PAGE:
Farewell to Blockbuster and the magic of video shops

Kate Winslet may have found a youth spent “just looking… trying to choose” frustrating - but an outing to the good old fashioned video library was all part of the experience, says Paul Jones


The gradual collapse of Blockbuster, which went into administration on Wednesday, continued this weekend with the news that 129 of its 528 movie and games rental shops are to shut down.


That announcement comes in the same week that (if my Twitter feed is to be believed) a nation mourned the planned closure of HMV’s flagship Oxford Street store (it may yet be saved, but things remain bleak for the company).

The loss of jobs aside, I suspect the demise of Blockbuster won’t be met with quite the degree of sadness as HMV’s passing – renting movies is just not as cool as buying music and Blockbuster’s 23-year UK history can’t match the century or more that HMV has been selling records. For me, though, video shops hold just as much nostalgia as record stores.

In a recent TV advert for Sky’s online movie streaming service Sky Store – one of the authors of Blockbuster’s destruction – Kate Winslet regrets a youth spent in video shops “just looking… trying to choose.” But when I was a teenager, sifting through DVD and (let’s not kid ourselves here) mostly VHS titles was the uncool version of flicking through vinyl in a record store, trying to deduce from the covers and limited synopses whether you might have unearthed a hidden gem or a piece of badly-produced schlock, or both.

“And how do you pick just one?” asks Kate. We never did. Me and my dad would often return home with three, four or even five titles on a Friday or Saturday night: a banker, a couple of unknown sci-fi or horror quantities that might just become Jones classics (but would probably be crap) and one to watch on Sunday, to hold off that soul-sucking day-before-school vibe for a little longer.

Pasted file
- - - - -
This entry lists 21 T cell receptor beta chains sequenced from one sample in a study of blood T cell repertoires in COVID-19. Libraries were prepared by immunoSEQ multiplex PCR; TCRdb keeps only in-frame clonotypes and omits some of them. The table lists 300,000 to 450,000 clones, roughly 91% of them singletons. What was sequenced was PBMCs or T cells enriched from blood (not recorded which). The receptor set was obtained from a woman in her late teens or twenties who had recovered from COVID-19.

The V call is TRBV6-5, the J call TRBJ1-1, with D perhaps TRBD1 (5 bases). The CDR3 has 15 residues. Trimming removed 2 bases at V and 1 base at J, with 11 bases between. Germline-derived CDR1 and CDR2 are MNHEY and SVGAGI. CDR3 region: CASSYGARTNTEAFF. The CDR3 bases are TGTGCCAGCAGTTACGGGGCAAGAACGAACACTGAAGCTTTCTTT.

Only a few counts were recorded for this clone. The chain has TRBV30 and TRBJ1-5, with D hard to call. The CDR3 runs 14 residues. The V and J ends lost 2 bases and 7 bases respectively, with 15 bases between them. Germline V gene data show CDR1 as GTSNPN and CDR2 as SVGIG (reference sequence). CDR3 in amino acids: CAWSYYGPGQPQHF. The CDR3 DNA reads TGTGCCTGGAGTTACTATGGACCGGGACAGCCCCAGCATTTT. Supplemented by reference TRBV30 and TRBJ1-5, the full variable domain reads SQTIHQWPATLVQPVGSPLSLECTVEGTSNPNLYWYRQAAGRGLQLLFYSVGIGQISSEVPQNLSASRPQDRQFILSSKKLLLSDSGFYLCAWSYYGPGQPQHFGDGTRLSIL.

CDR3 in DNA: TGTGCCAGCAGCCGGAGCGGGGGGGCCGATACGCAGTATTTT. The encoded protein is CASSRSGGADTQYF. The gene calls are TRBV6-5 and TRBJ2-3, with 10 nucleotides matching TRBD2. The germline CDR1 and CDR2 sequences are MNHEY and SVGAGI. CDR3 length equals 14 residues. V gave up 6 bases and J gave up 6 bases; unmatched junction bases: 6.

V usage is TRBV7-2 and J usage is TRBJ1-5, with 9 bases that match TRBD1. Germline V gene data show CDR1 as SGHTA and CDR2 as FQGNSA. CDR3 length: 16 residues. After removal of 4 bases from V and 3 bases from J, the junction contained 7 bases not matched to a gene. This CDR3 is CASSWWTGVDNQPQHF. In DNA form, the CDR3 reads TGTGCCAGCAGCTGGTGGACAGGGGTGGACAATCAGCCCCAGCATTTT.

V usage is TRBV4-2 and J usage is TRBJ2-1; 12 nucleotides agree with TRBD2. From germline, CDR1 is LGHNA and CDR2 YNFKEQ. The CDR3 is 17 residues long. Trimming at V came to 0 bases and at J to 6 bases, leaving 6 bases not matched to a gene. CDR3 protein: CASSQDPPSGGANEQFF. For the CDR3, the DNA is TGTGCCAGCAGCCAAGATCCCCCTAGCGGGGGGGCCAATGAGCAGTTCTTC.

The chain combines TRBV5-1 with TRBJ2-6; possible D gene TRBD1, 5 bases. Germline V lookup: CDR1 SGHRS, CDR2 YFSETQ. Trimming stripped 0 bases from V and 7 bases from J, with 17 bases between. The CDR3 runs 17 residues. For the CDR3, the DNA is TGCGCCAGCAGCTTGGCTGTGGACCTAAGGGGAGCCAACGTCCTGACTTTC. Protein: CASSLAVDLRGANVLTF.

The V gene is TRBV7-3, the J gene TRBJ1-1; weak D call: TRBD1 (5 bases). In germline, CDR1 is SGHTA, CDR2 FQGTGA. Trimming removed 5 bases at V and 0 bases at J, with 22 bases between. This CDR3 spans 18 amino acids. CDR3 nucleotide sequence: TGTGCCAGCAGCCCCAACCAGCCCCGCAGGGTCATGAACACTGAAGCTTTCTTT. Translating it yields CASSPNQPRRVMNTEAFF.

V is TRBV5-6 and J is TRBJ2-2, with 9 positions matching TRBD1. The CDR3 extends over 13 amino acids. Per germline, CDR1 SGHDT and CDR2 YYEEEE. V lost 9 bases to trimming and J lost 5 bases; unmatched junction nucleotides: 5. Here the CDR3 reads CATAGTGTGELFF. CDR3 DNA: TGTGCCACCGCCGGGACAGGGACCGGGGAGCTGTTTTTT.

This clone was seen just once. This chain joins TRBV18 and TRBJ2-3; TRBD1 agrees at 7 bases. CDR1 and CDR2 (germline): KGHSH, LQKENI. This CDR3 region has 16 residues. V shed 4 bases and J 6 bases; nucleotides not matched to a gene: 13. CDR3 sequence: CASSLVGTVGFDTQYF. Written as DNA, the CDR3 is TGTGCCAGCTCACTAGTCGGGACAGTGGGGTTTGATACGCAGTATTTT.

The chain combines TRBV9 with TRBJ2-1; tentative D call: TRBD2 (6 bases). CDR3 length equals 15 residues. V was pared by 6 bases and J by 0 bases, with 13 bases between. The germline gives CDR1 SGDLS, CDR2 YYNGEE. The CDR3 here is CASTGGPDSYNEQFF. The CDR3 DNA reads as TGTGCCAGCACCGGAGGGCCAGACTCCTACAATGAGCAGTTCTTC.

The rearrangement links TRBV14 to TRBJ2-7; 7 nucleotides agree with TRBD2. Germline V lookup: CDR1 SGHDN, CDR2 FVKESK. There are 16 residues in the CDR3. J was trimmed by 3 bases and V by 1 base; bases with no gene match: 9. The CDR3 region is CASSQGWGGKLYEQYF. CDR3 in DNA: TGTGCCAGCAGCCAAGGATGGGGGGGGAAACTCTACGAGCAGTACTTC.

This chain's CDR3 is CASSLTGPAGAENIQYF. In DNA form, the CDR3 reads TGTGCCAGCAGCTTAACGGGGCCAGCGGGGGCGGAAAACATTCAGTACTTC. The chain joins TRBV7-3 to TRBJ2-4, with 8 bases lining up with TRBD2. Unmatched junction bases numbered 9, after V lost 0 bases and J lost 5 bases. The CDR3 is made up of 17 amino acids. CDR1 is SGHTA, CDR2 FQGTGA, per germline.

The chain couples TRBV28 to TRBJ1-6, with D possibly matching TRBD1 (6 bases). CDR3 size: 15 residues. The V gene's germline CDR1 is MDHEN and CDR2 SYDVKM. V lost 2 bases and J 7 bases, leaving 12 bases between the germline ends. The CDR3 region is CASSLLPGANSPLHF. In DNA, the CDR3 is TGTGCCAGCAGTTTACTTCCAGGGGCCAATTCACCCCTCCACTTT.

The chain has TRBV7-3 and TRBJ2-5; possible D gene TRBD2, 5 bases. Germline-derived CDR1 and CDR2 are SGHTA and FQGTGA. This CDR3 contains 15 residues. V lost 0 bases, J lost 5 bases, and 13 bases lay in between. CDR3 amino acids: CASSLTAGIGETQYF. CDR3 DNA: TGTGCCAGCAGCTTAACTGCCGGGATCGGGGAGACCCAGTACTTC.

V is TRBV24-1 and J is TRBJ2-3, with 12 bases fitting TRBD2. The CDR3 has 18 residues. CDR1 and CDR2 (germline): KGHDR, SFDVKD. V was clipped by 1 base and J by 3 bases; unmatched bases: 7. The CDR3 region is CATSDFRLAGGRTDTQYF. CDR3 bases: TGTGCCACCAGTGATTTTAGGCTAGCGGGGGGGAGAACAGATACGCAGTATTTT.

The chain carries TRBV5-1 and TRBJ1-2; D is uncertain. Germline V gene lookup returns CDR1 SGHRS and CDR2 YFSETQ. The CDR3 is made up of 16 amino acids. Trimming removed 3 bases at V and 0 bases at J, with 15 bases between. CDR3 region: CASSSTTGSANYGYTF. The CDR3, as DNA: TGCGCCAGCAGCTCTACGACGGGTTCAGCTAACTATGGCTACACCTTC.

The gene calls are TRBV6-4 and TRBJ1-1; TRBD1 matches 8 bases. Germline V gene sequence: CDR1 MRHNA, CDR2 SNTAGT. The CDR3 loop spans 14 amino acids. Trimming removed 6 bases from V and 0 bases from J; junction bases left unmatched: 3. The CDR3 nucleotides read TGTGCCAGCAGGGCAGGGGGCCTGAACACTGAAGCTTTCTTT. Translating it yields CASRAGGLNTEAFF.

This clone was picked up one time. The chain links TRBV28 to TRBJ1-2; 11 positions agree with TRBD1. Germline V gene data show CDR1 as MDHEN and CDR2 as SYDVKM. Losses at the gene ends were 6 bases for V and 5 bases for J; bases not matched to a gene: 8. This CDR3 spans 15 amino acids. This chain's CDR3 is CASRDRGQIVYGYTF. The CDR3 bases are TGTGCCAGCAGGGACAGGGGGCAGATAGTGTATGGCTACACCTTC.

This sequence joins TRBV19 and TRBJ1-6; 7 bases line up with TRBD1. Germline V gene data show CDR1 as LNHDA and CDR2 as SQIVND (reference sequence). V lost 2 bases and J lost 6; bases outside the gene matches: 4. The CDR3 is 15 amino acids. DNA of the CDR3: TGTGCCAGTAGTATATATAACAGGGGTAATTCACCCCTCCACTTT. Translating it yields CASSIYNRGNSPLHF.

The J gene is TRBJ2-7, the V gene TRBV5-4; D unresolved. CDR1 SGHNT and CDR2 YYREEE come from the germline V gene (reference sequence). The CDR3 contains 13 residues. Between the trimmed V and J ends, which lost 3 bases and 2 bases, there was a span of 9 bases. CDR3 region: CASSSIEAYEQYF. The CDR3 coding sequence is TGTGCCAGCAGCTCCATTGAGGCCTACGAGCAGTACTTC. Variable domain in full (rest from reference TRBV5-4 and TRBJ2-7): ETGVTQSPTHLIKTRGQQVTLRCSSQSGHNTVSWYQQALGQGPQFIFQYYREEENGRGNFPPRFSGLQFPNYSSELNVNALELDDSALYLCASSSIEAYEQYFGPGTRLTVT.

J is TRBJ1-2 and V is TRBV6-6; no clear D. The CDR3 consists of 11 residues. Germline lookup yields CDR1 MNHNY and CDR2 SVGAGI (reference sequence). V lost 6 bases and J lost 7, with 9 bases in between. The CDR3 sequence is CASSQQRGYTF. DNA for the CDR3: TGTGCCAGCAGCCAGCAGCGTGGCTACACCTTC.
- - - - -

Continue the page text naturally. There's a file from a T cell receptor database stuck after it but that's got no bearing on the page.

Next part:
“Imagine if you had your very own movie store, at home,” says Kate. But back then the outing to the video shop was an important part of the experience. There was the anticipation during the short drive, when I scoured last week’s free video magazine for ideas. Then there was the critical time spent browsing – wandering from shelf to shelf holding empty VHS cases as insurance – in either the strip-lit vastness of Blockbuster or the magically dingy confines of the independent video store up the creaky backstairs above the hairdressers. And then there was the excitement of the drive back, often via the Chinese take-away, with a stack of videos on the back seat, sweet-and-sour pork balls warming my crotch and the scent of prawn crackers in the air.

Like many music fans (I strongly suspect) who mourned the passing of HMV, I haven’t set foot in a bricks-and-mortar store for some time. There are no video shops anywhere near me and I don’t have a car, but that doesn’t change the fact that I’m basically part of the problem. I think movie streaming services are great, just like downloading music (even if I’m not convinced by e-readers yet). Times change – if they didn’t we wouldn’t have nostalgia (and I look back fondly at nostalgia). All I’m saying is that video rental stores are on their way out, and I loved them once, so that’s a bit sad. 

Next time I’m in a pub, I’ll make a final toast to the video shop – and tell myself that I bought that pint with the money I saved all those years ago by always rewinding my VHS cassettes before returning them.